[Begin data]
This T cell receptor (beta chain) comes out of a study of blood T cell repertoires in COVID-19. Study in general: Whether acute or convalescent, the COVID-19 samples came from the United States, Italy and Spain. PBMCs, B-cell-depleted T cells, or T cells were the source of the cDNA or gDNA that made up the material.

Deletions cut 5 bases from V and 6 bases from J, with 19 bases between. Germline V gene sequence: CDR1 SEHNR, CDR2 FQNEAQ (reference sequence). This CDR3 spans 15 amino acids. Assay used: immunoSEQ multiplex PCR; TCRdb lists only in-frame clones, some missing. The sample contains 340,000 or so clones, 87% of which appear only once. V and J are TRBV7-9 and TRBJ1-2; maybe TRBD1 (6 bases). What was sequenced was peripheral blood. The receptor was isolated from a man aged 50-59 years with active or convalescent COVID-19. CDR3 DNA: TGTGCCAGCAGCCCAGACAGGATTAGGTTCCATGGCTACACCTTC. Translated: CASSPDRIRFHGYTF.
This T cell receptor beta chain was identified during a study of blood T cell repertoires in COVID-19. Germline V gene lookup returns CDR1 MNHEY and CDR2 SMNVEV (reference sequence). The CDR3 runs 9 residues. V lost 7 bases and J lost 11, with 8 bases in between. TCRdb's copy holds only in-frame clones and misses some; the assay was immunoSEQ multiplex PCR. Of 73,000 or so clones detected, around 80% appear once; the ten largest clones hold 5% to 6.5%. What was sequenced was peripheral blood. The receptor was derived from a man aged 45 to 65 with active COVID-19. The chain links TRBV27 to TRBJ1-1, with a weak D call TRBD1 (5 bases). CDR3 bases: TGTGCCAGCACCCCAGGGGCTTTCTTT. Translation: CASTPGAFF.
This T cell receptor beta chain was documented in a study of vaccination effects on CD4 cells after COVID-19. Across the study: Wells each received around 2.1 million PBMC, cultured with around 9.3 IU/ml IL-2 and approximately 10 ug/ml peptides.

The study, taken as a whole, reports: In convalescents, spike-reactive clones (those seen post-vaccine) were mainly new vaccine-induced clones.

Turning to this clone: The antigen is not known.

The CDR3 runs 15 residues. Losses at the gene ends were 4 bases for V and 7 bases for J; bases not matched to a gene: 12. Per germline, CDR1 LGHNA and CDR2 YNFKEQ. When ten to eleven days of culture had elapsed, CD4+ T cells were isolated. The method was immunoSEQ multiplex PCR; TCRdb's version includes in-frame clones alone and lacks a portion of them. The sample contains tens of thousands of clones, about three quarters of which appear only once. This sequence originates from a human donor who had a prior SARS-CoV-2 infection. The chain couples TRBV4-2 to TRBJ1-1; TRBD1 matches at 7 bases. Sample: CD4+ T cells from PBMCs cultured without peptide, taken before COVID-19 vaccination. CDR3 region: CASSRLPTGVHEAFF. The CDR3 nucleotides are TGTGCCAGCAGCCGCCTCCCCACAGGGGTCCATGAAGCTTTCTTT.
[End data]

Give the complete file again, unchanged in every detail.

This T cell receptor (beta chain) comes out of a study of blood T cell repertoires in COVID-19. Study in general: Whether acute or convalescent, the COVID-19 samples came from the United States, Italy and Spain. PBMCs, B-cell-depleted T cells, or T cells were the source of the cDNA or gDNA that made up the material.

Deletions cut 5 bases from V and 6 bases from J, with 19 bases between. Germline V gene sequence: CDR1 SEHNR, CDR2 FQNEAQ (reference sequence). This CDR3 spans 15 amino acids. Assay used: immunoSEQ multiplex PCR; TCRdb lists only in-frame clones, some missing. The sample contains 340,000 or so clones, 87% of which appear only once. V and J are TRBV7-9 and TRBJ1-2; maybe TRBD1 (6 bases). What was sequenced was peripheral blood. The receptor was isolated from a man aged 50-59 years with active or convalescent COVID-19. CDR3 DNA: TGTGCCAGCAGCCCAGACAGGATTAGGTTCCATGGCTACACCTTC. Translated: CASSPDRIRFHGYTF.
This T cell receptor beta chain was identified during a study of blood T cell repertoires in COVID-19. Germline V gene lookup returns CDR1 MNHEY and CDR2 SMNVEV (reference sequence). The CDR3 runs 9 residues. V lost 7 bases and J lost 11, with 8 bases in between. TCRdb's copy holds only in-frame clones and misses some; the assay was immunoSEQ multiplex PCR. Of 73,000 or so clones detected, around 80% appear once; the ten largest clones hold 5% to 6.5%. What was sequenced was peripheral blood. The receptor was derived from a man aged 45 to 65 with active COVID-19. The chain links TRBV27 to TRBJ1-1, with a weak D call TRBD1 (5 bases). CDR3 bases: TGTGCCAGCACCCCAGGGGCTTTCTTT. Translation: CASTPGAFF.
This T cell receptor beta chain was documented in a study of vaccination effects on CD4 cells after COVID-19. Across the study: Wells each received around 2.1 million PBMC, cultured with around 9.3 IU/ml IL-2 and approximately 10 ug/ml peptides.

The study, taken as a whole, reports: In convalescents, spike-reactive clones (those seen post-vaccine) were mainly new vaccine-induced clones.

Turning to this clone: The antigen is not known.

The CDR3 runs 15 residues. Losses at the gene ends were 4 bases for V and 7 bases for J; bases not matched to a gene: 12. Per germline, CDR1 LGHNA and CDR2 YNFKEQ. When ten to eleven days of culture had elapsed, CD4+ T cells were isolated. The method was immunoSEQ multiplex PCR; TCRdb's version includes in-frame clones alone and lacks a portion of them. The sample contains tens of thousands of clones, about three quarters of which appear only once. This sequence originates from a human donor who had a prior SARS-CoV-2 infection. The chain couples TRBV4-2 to TRBJ1-1; TRBD1 matches at 7 bases. Sample: CD4+ T cells from PBMCs cultured without peptide, taken before COVID-19 vaccination. CDR3 region: CASSRLPTGVHEAFF. The CDR3 nucleotides are TGTGCCAGCAGCCGCCTCCCCACAGGGGTCCATGAAGCTTTCTTT.